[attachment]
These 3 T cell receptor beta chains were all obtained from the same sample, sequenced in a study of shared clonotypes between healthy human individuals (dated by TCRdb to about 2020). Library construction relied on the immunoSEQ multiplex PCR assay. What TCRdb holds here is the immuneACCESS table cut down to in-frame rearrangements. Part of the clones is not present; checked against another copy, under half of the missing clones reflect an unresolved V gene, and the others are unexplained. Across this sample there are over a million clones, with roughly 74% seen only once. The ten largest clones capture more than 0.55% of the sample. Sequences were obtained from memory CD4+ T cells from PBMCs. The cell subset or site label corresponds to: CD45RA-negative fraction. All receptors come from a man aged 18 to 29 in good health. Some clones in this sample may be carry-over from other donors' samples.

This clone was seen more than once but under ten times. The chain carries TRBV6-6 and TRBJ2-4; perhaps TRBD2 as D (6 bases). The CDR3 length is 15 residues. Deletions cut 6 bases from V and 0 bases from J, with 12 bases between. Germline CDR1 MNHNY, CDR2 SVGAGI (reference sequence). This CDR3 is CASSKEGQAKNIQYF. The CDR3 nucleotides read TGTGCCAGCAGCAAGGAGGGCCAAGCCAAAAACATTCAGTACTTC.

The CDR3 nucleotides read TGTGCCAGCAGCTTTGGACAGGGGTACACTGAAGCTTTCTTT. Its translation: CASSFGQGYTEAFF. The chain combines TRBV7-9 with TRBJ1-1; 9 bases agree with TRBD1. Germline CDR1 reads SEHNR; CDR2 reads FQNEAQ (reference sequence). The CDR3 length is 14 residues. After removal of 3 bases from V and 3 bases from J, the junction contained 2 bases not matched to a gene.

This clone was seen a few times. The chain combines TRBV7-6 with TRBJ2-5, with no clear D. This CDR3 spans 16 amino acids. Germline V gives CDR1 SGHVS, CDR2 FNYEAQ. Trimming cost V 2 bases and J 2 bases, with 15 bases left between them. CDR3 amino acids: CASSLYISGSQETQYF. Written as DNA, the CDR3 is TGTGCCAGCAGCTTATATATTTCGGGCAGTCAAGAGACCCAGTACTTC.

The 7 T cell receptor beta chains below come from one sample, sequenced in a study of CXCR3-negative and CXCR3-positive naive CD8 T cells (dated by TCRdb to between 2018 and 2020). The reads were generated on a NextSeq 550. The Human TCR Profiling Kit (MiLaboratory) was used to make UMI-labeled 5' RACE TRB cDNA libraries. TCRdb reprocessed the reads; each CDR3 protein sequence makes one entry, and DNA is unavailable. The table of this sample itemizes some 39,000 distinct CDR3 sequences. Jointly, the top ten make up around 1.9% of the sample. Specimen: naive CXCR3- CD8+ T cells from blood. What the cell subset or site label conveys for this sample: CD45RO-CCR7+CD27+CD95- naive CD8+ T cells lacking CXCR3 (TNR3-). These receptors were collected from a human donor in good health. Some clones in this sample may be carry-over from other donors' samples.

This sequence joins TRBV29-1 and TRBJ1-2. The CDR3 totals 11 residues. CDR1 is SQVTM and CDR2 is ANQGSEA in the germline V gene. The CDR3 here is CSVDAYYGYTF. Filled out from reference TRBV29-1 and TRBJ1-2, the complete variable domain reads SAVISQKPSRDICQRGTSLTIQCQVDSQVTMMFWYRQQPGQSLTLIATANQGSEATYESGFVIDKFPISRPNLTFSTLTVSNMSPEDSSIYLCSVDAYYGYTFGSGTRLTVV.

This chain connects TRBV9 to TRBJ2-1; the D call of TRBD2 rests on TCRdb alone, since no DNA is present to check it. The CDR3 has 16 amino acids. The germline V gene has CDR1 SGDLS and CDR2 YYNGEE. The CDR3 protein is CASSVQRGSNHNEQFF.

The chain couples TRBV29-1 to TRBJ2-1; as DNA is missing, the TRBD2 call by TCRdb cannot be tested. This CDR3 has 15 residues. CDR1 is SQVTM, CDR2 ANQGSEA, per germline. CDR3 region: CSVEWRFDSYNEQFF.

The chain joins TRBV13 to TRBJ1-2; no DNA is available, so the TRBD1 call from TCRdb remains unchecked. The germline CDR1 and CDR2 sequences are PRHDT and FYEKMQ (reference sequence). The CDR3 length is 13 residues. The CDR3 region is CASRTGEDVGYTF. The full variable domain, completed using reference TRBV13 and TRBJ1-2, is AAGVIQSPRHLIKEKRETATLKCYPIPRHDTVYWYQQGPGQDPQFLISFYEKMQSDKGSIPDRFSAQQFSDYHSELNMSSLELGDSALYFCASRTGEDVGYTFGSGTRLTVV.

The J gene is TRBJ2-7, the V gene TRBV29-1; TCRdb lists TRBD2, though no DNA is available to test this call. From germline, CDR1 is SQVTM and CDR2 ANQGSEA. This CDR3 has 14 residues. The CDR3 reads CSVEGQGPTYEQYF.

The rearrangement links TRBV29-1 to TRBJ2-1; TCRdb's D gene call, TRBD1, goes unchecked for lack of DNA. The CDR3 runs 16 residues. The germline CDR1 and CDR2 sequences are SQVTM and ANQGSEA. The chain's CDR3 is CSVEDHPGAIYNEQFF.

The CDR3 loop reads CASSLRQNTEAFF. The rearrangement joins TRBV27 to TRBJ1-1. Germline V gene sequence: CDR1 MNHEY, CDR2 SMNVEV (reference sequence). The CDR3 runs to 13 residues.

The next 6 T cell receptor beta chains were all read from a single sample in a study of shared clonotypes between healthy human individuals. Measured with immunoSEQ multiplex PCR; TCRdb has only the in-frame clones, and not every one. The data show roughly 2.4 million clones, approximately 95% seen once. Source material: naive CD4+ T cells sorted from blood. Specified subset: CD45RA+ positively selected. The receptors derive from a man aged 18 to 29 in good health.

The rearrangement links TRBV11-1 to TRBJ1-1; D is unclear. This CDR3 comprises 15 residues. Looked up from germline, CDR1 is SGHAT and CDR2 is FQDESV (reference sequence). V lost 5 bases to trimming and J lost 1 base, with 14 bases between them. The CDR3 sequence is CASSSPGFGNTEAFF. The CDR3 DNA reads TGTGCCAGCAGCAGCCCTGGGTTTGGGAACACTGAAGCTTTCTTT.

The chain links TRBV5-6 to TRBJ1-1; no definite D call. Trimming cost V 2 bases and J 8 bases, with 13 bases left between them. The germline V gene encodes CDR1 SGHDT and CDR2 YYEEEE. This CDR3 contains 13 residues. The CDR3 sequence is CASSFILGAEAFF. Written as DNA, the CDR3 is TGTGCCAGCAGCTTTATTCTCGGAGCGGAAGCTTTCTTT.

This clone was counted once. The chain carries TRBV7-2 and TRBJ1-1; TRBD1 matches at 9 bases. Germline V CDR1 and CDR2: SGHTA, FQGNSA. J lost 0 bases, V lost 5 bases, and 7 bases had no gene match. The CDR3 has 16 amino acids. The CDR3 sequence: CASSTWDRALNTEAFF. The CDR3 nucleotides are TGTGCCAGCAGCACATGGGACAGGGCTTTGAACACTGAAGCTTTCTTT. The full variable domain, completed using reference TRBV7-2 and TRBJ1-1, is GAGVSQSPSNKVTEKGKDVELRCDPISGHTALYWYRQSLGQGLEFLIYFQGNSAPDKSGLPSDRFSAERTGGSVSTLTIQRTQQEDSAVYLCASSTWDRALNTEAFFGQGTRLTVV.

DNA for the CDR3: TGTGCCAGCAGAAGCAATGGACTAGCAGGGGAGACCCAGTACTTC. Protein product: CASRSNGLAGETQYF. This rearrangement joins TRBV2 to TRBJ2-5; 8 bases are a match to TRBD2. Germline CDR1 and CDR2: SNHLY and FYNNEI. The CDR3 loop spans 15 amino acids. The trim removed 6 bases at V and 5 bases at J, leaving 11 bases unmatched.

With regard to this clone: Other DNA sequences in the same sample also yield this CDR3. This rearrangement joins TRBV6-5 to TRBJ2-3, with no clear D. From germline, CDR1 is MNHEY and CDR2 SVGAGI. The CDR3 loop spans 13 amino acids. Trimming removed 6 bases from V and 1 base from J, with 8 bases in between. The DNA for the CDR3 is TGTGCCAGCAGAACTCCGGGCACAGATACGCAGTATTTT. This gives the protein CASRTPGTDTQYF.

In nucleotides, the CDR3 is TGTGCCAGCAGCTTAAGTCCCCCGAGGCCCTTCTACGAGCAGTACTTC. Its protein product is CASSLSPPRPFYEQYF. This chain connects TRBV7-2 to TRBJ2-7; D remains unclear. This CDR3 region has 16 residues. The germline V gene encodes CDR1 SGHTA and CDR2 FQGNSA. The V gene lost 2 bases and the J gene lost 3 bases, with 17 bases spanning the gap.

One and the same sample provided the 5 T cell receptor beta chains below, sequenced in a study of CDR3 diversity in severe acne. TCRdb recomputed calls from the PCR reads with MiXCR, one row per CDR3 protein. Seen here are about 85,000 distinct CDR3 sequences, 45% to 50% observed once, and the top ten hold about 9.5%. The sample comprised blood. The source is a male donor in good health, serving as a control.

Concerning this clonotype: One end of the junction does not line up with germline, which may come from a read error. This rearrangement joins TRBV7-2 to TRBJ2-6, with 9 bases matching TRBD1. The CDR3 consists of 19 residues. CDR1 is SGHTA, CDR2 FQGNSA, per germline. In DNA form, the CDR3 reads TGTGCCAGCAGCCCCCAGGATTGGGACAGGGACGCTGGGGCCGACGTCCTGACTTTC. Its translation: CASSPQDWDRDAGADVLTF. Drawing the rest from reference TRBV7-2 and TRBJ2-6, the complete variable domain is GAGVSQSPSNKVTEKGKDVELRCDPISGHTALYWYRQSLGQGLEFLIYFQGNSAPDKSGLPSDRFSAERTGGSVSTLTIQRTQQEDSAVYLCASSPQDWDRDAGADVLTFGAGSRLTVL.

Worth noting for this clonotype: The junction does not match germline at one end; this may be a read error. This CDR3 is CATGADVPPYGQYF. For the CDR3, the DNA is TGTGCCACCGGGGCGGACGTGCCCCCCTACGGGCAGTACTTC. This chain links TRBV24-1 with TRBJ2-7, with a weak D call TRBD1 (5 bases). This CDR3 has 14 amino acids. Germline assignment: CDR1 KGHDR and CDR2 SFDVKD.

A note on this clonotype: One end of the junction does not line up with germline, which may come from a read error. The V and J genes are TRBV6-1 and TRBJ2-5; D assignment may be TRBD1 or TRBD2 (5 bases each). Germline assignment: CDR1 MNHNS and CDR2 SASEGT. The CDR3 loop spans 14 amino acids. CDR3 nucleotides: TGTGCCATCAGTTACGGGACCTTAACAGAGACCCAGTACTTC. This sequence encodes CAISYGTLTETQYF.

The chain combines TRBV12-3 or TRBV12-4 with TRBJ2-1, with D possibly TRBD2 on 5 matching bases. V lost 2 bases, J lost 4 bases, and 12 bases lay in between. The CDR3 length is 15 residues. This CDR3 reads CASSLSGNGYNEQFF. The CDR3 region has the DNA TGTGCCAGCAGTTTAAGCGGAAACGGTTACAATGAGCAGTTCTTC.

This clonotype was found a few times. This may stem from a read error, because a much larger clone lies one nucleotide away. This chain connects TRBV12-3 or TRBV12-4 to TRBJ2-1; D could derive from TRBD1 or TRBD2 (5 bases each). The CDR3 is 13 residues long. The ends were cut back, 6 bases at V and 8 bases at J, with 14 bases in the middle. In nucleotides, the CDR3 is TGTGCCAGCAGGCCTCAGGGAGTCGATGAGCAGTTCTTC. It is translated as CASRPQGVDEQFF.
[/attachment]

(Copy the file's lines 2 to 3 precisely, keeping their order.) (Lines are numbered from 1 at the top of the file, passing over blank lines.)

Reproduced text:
This clone was seen more than once but under ten times. The chain carries TRBV6-6 and TRBJ2-4; perhaps TRBD2 as D (6 bases). The CDR3 length is 15 residues. Deletions cut 6 bases from V and 0 bases from J, with 12 bases between. Germline CDR1 MNHNY, CDR2 SVGAGI (reference sequence). This CDR3 is CASSKEGQAKNIQYF. The CDR3 nucleotides read TGTGCCAGCAGCAAGGAGGGCCAAGCCAAAAACATTCAGTACTTC.

The CDR3 nucleotides read TGTGCCAGCAGCTTTGGACAGGGGTACACTGAAGCTTTCTTT. Its translation: CASSFGQGYTEAFF. The chain combines TRBV7-9 with TRBJ1-1; 9 bases agree with TRBD1. Germline CDR1 reads SEHNR; CDR2 reads FQNEAQ (reference sequence). The CDR3 length is 14 residues. After removal of 3 bases from V and 3 bases from J, the junction contained 2 bases not matched to a gene.